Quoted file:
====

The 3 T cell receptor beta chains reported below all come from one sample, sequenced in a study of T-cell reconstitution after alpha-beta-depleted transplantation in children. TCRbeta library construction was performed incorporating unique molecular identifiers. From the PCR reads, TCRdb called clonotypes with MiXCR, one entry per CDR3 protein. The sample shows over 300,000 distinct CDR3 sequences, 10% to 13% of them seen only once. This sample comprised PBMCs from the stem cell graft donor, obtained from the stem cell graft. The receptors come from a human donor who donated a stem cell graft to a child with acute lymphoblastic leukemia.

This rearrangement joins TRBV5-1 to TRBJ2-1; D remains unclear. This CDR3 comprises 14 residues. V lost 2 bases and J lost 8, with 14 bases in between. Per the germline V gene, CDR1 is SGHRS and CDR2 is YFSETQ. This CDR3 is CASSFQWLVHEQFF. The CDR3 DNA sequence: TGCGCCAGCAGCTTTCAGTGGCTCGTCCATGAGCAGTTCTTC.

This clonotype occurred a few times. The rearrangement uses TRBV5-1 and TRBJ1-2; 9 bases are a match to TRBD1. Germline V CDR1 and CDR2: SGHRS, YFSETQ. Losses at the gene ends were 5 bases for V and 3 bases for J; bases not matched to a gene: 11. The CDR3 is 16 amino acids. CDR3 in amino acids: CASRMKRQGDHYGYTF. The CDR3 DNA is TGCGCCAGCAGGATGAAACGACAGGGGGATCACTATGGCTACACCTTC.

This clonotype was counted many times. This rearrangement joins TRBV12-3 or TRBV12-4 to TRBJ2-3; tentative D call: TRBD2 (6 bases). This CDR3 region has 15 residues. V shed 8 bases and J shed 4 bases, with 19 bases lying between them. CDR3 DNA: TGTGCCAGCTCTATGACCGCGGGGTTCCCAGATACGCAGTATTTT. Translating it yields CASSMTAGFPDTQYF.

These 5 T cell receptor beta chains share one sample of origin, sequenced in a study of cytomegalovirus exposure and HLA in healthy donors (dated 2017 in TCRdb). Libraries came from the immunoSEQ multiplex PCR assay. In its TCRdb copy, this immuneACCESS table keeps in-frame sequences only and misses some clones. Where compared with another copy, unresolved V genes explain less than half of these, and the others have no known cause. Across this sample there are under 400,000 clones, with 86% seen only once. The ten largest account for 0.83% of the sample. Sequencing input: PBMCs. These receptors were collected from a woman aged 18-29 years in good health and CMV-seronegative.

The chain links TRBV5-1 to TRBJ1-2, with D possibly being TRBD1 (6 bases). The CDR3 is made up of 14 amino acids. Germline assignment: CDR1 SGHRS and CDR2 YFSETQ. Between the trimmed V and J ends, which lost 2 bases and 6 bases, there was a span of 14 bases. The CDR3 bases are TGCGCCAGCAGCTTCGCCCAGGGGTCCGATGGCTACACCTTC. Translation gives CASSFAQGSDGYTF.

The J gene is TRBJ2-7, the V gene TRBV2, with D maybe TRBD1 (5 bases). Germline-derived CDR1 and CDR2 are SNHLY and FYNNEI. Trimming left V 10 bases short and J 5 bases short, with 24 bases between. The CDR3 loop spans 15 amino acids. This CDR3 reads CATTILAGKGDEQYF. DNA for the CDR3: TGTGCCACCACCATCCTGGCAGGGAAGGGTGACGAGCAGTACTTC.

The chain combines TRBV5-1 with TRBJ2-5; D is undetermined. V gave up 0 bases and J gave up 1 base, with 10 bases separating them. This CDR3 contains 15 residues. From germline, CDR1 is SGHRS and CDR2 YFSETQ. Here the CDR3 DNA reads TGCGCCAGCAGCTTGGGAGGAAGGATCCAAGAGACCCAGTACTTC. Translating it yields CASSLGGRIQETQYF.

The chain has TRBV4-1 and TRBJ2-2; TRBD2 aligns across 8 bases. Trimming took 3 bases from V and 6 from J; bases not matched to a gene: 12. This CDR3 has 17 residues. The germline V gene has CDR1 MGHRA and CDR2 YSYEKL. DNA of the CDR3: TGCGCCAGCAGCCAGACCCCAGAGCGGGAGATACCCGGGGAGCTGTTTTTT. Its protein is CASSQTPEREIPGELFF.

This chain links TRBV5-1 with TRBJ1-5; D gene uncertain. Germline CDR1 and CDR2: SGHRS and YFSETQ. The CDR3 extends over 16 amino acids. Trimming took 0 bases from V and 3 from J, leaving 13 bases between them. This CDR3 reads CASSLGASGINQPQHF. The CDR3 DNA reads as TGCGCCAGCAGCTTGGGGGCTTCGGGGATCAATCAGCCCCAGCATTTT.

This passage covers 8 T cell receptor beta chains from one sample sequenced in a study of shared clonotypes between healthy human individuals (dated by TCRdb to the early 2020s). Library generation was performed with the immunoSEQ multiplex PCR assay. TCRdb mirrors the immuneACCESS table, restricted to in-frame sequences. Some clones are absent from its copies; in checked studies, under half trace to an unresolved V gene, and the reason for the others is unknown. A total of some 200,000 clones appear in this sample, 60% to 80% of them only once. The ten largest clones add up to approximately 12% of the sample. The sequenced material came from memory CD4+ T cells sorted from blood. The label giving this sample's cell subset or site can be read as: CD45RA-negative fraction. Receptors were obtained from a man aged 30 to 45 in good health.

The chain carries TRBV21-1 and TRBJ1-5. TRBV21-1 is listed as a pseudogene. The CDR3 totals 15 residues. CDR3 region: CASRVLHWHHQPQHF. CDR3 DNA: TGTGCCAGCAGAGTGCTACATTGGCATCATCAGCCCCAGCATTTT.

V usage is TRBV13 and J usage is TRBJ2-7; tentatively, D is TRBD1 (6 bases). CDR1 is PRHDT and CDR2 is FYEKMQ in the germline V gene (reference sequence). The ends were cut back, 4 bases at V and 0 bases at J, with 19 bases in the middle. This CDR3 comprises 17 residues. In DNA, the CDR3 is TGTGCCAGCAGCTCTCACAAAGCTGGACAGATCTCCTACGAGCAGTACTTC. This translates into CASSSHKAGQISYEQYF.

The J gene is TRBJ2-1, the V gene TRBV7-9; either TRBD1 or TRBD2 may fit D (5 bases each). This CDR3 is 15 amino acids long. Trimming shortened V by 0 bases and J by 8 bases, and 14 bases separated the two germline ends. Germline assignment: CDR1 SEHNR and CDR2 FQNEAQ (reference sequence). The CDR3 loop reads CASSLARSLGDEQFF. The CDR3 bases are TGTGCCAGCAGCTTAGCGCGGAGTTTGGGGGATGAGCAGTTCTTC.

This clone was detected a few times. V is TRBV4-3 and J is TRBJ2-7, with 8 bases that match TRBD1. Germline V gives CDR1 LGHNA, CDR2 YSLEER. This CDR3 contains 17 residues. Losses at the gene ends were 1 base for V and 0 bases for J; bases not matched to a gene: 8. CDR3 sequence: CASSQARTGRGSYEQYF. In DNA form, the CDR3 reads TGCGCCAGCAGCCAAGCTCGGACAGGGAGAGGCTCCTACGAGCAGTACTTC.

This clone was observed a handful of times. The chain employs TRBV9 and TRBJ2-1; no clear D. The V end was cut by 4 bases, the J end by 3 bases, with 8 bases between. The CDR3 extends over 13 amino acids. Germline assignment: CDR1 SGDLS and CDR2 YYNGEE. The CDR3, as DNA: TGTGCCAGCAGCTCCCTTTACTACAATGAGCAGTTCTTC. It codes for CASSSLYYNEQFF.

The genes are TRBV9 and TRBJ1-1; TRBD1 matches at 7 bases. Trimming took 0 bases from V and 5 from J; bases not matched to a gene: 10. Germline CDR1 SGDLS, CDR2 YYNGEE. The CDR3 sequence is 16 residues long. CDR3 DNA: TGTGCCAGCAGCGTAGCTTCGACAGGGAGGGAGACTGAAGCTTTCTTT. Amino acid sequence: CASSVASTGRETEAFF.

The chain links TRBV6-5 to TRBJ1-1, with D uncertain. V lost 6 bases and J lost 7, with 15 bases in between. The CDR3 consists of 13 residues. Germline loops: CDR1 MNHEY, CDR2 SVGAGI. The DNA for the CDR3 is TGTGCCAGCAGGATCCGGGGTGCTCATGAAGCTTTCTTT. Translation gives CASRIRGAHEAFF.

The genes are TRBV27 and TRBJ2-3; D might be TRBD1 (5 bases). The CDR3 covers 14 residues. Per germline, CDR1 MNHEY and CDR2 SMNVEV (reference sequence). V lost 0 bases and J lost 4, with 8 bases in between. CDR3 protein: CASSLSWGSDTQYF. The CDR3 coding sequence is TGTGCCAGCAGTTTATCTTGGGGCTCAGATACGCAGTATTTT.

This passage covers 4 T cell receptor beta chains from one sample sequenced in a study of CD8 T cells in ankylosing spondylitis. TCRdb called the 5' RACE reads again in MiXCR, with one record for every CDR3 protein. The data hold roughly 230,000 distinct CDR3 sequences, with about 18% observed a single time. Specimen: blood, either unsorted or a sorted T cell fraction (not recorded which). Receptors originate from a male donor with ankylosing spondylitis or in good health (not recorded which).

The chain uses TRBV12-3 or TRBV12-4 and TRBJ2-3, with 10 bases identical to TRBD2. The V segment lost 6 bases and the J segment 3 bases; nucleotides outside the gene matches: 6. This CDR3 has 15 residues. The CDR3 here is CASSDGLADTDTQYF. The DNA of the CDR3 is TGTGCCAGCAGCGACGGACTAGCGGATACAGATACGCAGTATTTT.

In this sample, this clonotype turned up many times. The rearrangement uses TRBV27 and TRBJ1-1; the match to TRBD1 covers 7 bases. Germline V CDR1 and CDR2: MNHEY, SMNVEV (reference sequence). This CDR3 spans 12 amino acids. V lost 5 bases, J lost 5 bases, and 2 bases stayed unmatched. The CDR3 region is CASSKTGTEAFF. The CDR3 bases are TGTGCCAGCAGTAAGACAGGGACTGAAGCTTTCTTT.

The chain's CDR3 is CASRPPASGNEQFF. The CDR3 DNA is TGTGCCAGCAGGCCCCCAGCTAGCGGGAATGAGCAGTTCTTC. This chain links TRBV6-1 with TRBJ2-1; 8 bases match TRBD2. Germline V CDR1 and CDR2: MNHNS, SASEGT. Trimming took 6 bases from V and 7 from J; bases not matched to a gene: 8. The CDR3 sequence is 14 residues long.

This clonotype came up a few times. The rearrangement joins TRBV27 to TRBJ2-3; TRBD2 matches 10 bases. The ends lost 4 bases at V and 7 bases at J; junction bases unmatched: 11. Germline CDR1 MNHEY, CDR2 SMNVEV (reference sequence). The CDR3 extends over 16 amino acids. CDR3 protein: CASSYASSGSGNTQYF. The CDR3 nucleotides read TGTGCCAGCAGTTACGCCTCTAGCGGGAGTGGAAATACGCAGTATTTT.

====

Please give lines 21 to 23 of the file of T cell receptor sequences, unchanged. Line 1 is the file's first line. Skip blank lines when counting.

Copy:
The chain uses TRBV12-3 or TRBV12-4 and TRBJ2-3, with 10 bases identical to TRBD2. The V segment lost 6 bases and the J segment 3 bases; nucleotides outside the gene matches: 6. This CDR3 has 15 residues. The CDR3 here is CASSDGLADTDTQYF. The DNA of the CDR3 is TGTGCCAGCAGCGACGGACTAGCGGATACAGATACGCAGTATTTT.

In this sample, this clonotype turned up many times. The rearrangement uses TRBV27 and TRBJ1-1; the match to TRBD1 covers 7 bases. Germline V CDR1 and CDR2: MNHEY, SMNVEV (reference sequence). This CDR3 spans 12 amino acids. V lost 5 bases, J lost 5 bases, and 2 bases stayed unmatched. The CDR3 region is CASSKTGTEAFF. The CDR3 bases are TGTGCCAGCAGTAAGACAGGGACTGAAGCTTTCTTT.

The chain's CDR3 is CASRPPASGNEQFF. The CDR3 DNA is TGTGCCAGCAGGCCCCCAGCTAGCGGGAATGAGCAGTTCTTC. This chain links TRBV6-1 with TRBJ2-1; 8 bases match TRBD2. Germline V CDR1 and CDR2: MNHNS, SASEGT. Trimming took 6 bases from V and 7 from J; bases not matched to a gene: 8. The CDR3 sequence is 14 residues long.